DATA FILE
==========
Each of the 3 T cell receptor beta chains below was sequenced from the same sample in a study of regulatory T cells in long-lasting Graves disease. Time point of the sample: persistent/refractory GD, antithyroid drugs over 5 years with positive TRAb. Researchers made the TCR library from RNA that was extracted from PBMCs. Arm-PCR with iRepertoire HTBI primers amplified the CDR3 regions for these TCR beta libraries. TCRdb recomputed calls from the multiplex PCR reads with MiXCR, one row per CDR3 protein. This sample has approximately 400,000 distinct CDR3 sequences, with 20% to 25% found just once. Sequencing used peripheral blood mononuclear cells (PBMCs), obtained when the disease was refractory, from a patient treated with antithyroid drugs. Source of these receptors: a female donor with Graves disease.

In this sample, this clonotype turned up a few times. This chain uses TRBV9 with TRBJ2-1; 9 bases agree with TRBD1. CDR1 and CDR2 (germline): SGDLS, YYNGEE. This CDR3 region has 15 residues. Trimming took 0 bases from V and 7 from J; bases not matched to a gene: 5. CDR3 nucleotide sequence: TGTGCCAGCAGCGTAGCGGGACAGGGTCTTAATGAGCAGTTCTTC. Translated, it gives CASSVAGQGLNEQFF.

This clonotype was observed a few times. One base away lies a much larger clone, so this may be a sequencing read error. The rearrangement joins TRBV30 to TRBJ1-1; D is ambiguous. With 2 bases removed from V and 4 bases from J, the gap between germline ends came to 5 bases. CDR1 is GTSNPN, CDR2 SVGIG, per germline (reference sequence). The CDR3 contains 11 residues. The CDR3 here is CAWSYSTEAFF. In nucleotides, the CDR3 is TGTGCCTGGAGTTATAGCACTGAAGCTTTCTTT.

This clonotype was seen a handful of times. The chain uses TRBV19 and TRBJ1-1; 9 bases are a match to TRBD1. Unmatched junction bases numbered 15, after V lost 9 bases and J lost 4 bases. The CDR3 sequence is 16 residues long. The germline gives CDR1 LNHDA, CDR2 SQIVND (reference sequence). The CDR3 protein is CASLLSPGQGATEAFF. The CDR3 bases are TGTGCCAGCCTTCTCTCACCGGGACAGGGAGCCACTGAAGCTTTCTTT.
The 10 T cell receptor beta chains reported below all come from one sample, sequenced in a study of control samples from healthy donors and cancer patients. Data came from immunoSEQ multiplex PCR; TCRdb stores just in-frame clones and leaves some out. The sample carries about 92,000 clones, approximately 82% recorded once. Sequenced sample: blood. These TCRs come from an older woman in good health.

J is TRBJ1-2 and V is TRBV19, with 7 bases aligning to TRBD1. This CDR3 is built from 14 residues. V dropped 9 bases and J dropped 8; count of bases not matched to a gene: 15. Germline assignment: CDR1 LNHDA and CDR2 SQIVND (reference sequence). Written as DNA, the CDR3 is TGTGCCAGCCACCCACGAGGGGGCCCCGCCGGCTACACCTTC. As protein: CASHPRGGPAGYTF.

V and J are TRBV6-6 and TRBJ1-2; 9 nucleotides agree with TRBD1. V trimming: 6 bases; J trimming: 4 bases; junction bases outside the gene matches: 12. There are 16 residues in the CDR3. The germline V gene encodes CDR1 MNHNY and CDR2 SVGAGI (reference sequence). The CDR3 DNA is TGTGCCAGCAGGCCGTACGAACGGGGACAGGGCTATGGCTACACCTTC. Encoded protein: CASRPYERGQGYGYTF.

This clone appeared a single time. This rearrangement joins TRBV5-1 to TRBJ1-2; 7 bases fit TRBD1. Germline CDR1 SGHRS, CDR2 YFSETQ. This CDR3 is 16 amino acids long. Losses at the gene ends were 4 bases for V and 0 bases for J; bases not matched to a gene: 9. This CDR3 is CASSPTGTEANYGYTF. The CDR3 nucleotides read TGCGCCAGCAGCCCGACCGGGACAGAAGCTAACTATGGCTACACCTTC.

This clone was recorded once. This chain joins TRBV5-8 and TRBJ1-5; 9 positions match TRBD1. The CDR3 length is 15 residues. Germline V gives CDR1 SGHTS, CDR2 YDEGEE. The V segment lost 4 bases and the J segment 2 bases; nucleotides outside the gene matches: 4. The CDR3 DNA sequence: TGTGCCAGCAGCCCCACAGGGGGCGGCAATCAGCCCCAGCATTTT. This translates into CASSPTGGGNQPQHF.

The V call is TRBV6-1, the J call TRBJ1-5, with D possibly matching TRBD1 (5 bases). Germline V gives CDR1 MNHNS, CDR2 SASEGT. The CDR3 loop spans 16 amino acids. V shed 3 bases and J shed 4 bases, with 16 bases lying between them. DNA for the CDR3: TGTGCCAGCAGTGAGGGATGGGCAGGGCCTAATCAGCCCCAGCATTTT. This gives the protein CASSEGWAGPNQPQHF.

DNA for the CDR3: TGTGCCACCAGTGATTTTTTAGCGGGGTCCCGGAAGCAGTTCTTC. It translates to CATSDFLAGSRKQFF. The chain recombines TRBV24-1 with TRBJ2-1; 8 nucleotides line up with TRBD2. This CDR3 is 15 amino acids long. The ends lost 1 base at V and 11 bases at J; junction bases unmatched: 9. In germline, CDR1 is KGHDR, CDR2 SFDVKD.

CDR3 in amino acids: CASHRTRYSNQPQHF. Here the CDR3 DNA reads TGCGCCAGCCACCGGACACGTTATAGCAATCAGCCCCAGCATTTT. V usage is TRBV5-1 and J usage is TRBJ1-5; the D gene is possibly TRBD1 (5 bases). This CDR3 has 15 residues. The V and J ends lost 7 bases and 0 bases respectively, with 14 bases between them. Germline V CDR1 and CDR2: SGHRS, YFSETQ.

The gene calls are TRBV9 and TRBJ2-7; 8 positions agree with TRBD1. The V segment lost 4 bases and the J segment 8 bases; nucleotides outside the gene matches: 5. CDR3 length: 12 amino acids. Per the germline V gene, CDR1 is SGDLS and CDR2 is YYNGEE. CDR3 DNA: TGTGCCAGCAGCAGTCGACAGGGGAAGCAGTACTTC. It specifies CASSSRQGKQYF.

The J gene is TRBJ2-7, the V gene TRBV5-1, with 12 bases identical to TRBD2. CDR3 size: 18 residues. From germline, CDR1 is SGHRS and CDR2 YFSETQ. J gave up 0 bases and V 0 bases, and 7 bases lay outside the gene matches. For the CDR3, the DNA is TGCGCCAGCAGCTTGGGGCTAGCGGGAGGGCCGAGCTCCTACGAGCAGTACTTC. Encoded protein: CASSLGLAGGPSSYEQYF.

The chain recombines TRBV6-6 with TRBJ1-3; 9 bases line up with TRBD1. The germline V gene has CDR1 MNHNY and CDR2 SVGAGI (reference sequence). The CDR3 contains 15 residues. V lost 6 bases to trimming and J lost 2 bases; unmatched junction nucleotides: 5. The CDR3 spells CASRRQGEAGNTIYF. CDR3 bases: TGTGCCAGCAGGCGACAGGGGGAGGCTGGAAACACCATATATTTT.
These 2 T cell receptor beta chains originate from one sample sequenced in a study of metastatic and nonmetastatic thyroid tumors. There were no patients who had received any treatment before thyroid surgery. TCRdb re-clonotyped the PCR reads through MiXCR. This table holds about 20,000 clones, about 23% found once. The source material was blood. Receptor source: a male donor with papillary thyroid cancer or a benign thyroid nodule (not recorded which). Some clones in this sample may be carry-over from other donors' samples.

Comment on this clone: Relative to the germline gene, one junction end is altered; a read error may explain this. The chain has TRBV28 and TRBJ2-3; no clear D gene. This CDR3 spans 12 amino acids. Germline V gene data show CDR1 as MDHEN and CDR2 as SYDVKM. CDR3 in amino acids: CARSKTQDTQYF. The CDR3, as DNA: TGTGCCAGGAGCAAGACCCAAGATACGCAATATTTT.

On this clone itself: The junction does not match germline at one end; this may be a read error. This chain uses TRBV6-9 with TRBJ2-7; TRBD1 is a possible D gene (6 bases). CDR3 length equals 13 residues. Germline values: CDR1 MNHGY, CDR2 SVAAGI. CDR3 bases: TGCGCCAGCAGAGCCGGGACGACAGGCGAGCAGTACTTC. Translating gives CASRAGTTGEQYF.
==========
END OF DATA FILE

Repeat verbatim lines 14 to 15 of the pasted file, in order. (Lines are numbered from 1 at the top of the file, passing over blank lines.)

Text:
The J gene is TRBJ2-7, the V gene TRBV5-1, with 12 bases identical to TRBD2. CDR3 size: 18 residues. From germline, CDR1 is SGHRS and CDR2 YFSETQ. J gave up 0 bases and V 0 bases, and 7 bases lay outside the gene matches. For the CDR3, the DNA is TGCGCCAGCAGCTTGGGGCTAGCGGGAGGGCCGAGCTCCTACGAGCAGTACTTC. Encoded protein: CASSLGLAGGPSSYEQYF.

The chain recombines TRBV6-6 with TRBJ1-3; 9 bases line up with TRBD1. The germline V gene has CDR1 MNHNY and CDR2 SVGAGI (reference sequence). The CDR3 contains 15 residues. V lost 6 bases to trimming and J lost 2 bases; unmatched junction nucleotides: 5. The CDR3 spells CASRRQGEAGNTIYF. CDR3 bases: TGTGCCAGCAGGCGACAGGGGGAGGCTGGAAACACCATATATTTT.